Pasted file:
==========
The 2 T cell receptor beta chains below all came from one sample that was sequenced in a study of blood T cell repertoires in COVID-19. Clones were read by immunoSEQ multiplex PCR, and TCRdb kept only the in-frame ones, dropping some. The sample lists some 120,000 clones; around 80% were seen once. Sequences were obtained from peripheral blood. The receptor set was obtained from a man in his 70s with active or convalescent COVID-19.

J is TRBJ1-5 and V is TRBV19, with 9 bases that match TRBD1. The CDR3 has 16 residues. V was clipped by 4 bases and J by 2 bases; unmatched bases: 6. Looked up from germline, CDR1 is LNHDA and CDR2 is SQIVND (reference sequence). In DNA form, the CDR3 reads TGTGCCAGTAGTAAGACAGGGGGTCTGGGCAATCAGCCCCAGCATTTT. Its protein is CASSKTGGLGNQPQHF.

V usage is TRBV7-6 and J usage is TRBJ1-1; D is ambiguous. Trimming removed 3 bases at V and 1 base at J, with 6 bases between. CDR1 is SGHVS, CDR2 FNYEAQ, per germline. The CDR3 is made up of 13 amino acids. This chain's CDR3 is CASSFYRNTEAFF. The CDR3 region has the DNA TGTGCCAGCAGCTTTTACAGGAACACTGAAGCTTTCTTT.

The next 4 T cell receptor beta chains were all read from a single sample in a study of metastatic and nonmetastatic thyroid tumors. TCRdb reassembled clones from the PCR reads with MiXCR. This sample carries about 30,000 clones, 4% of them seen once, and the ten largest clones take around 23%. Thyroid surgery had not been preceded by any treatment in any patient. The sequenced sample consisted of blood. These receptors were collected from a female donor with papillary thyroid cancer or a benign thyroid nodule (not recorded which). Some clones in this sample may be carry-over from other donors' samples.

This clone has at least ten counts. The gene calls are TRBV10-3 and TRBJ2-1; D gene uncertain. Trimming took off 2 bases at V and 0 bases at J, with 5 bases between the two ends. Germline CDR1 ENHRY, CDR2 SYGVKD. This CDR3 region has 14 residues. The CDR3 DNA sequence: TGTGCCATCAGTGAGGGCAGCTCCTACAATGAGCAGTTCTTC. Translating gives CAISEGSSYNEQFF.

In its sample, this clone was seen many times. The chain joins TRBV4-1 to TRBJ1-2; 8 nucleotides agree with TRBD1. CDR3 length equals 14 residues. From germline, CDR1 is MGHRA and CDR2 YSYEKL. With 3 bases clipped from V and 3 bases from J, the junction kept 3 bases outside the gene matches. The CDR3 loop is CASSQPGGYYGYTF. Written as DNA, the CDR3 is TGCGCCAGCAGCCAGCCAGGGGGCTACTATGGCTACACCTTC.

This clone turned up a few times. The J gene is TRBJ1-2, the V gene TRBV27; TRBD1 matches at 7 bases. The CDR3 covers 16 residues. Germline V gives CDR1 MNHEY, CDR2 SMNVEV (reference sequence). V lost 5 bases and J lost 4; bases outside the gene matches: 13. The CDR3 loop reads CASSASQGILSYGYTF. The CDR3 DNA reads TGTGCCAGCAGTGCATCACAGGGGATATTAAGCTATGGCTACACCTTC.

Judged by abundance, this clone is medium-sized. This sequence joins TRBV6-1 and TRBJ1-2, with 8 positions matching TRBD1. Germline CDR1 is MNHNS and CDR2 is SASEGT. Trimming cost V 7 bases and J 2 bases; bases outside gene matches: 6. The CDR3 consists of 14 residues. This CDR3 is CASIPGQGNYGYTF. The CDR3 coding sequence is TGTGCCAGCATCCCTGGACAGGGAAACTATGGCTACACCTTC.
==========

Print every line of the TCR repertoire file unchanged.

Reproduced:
The 2 T cell receptor beta chains below all came from one sample that was sequenced in a study of blood T cell repertoires in COVID-19. Clones were read by immunoSEQ multiplex PCR, and TCRdb kept only the in-frame ones, dropping some. The sample lists some 120,000 clones; around 80% were seen once. Sequences were obtained from peripheral blood. The receptor set was obtained from a man in his 70s with active or convalescent COVID-19.

J is TRBJ1-5 and V is TRBV19, with 9 bases that match TRBD1. The CDR3 has 16 residues. V was clipped by 4 bases and J by 2 bases; unmatched bases: 6. Looked up from germline, CDR1 is LNHDA and CDR2 is SQIVND (reference sequence). In DNA form, the CDR3 reads TGTGCCAGTAGTAAGACAGGGGGTCTGGGCAATCAGCCCCAGCATTTT. Its protein is CASSKTGGLGNQPQHF.

V usage is TRBV7-6 and J usage is TRBJ1-1; D is ambiguous. Trimming removed 3 bases at V and 1 base at J, with 6 bases between. CDR1 is SGHVS, CDR2 FNYEAQ, per germline. The CDR3 is made up of 13 amino acids. This chain's CDR3 is CASSFYRNTEAFF. The CDR3 region has the DNA TGTGCCAGCAGCTTTTACAGGAACACTGAAGCTTTCTTT.

The next 4 T cell receptor beta chains were all read from a single sample in a study of metastatic and nonmetastatic thyroid tumors. TCRdb reassembled clones from the PCR reads with MiXCR. This sample carries about 30,000 clones, 4% of them seen once, and the ten largest clones take around 23%. Thyroid surgery had not been preceded by any treatment in any patient. The sequenced sample consisted of blood. These receptors were collected from a female donor with papillary thyroid cancer or a benign thyroid nodule (not recorded which). Some clones in this sample may be carry-over from other donors' samples.

This clone has at least ten counts. The gene calls are TRBV10-3 and TRBJ2-1; D gene uncertain. Trimming took off 2 bases at V and 0 bases at J, with 5 bases between the two ends. Germline CDR1 ENHRY, CDR2 SYGVKD. This CDR3 region has 14 residues. The CDR3 DNA sequence: TGTGCCATCAGTGAGGGCAGCTCCTACAATGAGCAGTTCTTC. Translating gives CAISEGSSYNEQFF.

In its sample, this clone was seen many times. The chain joins TRBV4-1 to TRBJ1-2; 8 nucleotides agree with TRBD1. CDR3 length equals 14 residues. From germline, CDR1 is MGHRA and CDR2 YSYEKL. With 3 bases clipped from V and 3 bases from J, the junction kept 3 bases outside the gene matches. The CDR3 loop is CASSQPGGYYGYTF. Written as DNA, the CDR3 is TGCGCCAGCAGCCAGCCAGGGGGCTACTATGGCTACACCTTC.

This clone turned up a few times. The J gene is TRBJ1-2, the V gene TRBV27; TRBD1 matches at 7 bases. The CDR3 covers 16 residues. Germline V gives CDR1 MNHEY, CDR2 SMNVEV (reference sequence). V lost 5 bases and J lost 4; bases outside the gene matches: 13. The CDR3 loop reads CASSASQGILSYGYTF. The CDR3 DNA reads TGTGCCAGCAGTGCATCACAGGGGATATTAAGCTATGGCTACACCTTC.

Judged by abundance, this clone is medium-sized. This sequence joins TRBV6-1 and TRBJ1-2, with 8 positions matching TRBD1. Germline CDR1 is MNHNS and CDR2 is SASEGT. Trimming cost V 7 bases and J 2 bases; bases outside gene matches: 6. The CDR3 consists of 14 residues. This CDR3 is CASIPGQGNYGYTF. The CDR3 coding sequence is TGTGCCAGCATCCCTGGACAGGGAAACTATGGCTACACCTTC.